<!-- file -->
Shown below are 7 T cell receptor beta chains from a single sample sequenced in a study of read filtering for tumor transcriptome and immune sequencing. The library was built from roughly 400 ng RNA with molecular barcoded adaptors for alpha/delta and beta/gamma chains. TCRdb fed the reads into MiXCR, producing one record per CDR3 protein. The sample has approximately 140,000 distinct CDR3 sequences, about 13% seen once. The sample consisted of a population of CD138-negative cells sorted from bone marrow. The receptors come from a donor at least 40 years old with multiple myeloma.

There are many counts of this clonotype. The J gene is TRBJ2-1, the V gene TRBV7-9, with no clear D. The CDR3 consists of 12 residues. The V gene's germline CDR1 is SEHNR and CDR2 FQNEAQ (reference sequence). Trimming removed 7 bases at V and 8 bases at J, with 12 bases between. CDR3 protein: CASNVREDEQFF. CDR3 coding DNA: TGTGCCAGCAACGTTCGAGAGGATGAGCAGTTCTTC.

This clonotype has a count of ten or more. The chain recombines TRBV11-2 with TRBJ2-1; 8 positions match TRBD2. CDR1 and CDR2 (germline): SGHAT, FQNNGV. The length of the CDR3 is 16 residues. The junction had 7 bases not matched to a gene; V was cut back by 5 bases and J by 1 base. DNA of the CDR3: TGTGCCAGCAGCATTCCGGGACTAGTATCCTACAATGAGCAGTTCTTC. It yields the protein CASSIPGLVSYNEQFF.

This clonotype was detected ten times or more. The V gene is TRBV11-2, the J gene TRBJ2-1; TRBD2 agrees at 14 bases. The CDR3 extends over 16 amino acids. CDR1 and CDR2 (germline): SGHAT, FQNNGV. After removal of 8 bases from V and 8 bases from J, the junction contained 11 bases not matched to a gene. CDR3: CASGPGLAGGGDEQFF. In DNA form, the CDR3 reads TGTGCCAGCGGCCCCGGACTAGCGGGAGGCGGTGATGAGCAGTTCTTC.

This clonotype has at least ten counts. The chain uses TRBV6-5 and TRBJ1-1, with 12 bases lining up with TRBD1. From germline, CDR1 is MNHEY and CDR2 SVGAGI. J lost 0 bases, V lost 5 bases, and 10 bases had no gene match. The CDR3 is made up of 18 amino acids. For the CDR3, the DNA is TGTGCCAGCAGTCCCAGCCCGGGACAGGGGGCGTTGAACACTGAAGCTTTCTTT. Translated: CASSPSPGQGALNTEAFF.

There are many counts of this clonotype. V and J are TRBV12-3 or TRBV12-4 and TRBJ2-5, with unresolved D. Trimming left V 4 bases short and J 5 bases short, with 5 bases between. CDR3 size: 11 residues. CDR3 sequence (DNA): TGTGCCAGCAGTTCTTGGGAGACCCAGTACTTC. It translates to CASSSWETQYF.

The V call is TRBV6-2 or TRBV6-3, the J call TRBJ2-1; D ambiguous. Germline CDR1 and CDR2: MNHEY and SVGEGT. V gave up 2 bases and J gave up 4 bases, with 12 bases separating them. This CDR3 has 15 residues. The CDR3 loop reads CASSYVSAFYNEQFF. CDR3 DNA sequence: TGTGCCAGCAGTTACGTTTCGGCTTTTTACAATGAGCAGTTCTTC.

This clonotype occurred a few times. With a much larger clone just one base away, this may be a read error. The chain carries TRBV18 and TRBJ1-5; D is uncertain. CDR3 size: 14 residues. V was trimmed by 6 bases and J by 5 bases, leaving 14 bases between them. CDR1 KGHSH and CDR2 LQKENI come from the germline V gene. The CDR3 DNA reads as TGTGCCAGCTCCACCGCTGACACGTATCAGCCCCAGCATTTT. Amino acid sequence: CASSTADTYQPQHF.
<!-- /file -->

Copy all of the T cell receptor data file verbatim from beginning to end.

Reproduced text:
Shown below are 7 T cell receptor beta chains from a single sample sequenced in a study of read filtering for tumor transcriptome and immune sequencing. The library was built from roughly 400 ng RNA with molecular barcoded adaptors for alpha/delta and beta/gamma chains. TCRdb fed the reads into MiXCR, producing one record per CDR3 protein. The sample has approximately 140,000 distinct CDR3 sequences, about 13% seen once. The sample consisted of a population of CD138-negative cells sorted from bone marrow. The receptors come from a donor at least 40 years old with multiple myeloma.

There are many counts of this clonotype. The J gene is TRBJ2-1, the V gene TRBV7-9, with no clear D. The CDR3 consists of 12 residues. The V gene's germline CDR1 is SEHNR and CDR2 FQNEAQ (reference sequence). Trimming removed 7 bases at V and 8 bases at J, with 12 bases between. CDR3 protein: CASNVREDEQFF. CDR3 coding DNA: TGTGCCAGCAACGTTCGAGAGGATGAGCAGTTCTTC.

This clonotype has a count of ten or more. The chain recombines TRBV11-2 with TRBJ2-1; 8 positions match TRBD2. CDR1 and CDR2 (germline): SGHAT, FQNNGV. The length of the CDR3 is 16 residues. The junction had 7 bases not matched to a gene; V was cut back by 5 bases and J by 1 base. DNA of the CDR3: TGTGCCAGCAGCATTCCGGGACTAGTATCCTACAATGAGCAGTTCTTC. It yields the protein CASSIPGLVSYNEQFF.

This clonotype was detected ten times or more. The V gene is TRBV11-2, the J gene TRBJ2-1; TRBD2 agrees at 14 bases. The CDR3 extends over 16 amino acids. CDR1 and CDR2 (germline): SGHAT, FQNNGV. After removal of 8 bases from V and 8 bases from J, the junction contained 11 bases not matched to a gene. CDR3: CASGPGLAGGGDEQFF. In DNA form, the CDR3 reads TGTGCCAGCGGCCCCGGACTAGCGGGAGGCGGTGATGAGCAGTTCTTC.

This clonotype has at least ten counts. The chain uses TRBV6-5 and TRBJ1-1, with 12 bases lining up with TRBD1. From germline, CDR1 is MNHEY and CDR2 SVGAGI. J lost 0 bases, V lost 5 bases, and 10 bases had no gene match. The CDR3 is made up of 18 amino acids. For the CDR3, the DNA is TGTGCCAGCAGTCCCAGCCCGGGACAGGGGGCGTTGAACACTGAAGCTTTCTTT. Translated: CASSPSPGQGALNTEAFF.

There are many counts of this clonotype. V and J are TRBV12-3 or TRBV12-4 and TRBJ2-5, with unresolved D. Trimming left V 4 bases short and J 5 bases short, with 5 bases between. CDR3 size: 11 residues. CDR3 sequence (DNA): TGTGCCAGCAGTTCTTGGGAGACCCAGTACTTC. It translates to CASSSWETQYF.

The V call is TRBV6-2 or TRBV6-3, the J call TRBJ2-1; D ambiguous. Germline CDR1 and CDR2: MNHEY and SVGEGT. V gave up 2 bases and J gave up 4 bases, with 12 bases separating them. This CDR3 has 15 residues. The CDR3 loop reads CASSYVSAFYNEQFF. CDR3 DNA sequence: TGTGCCAGCAGTTACGTTTCGGCTTTTTACAATGAGCAGTTCTTC.

This clonotype occurred a few times. With a much larger clone just one base away, this may be a read error. The chain carries TRBV18 and TRBJ1-5; D is uncertain. CDR3 size: 14 residues. V was trimmed by 6 bases and J by 5 bases, leaving 14 bases between them. CDR1 KGHSH and CDR2 LQKENI come from the germline V gene. The CDR3 DNA reads as TGTGCCAGCTCCACCGCTGACACGTATCAGCCCCAGCATTTT. Amino acid sequence: CASSTADTYQPQHF.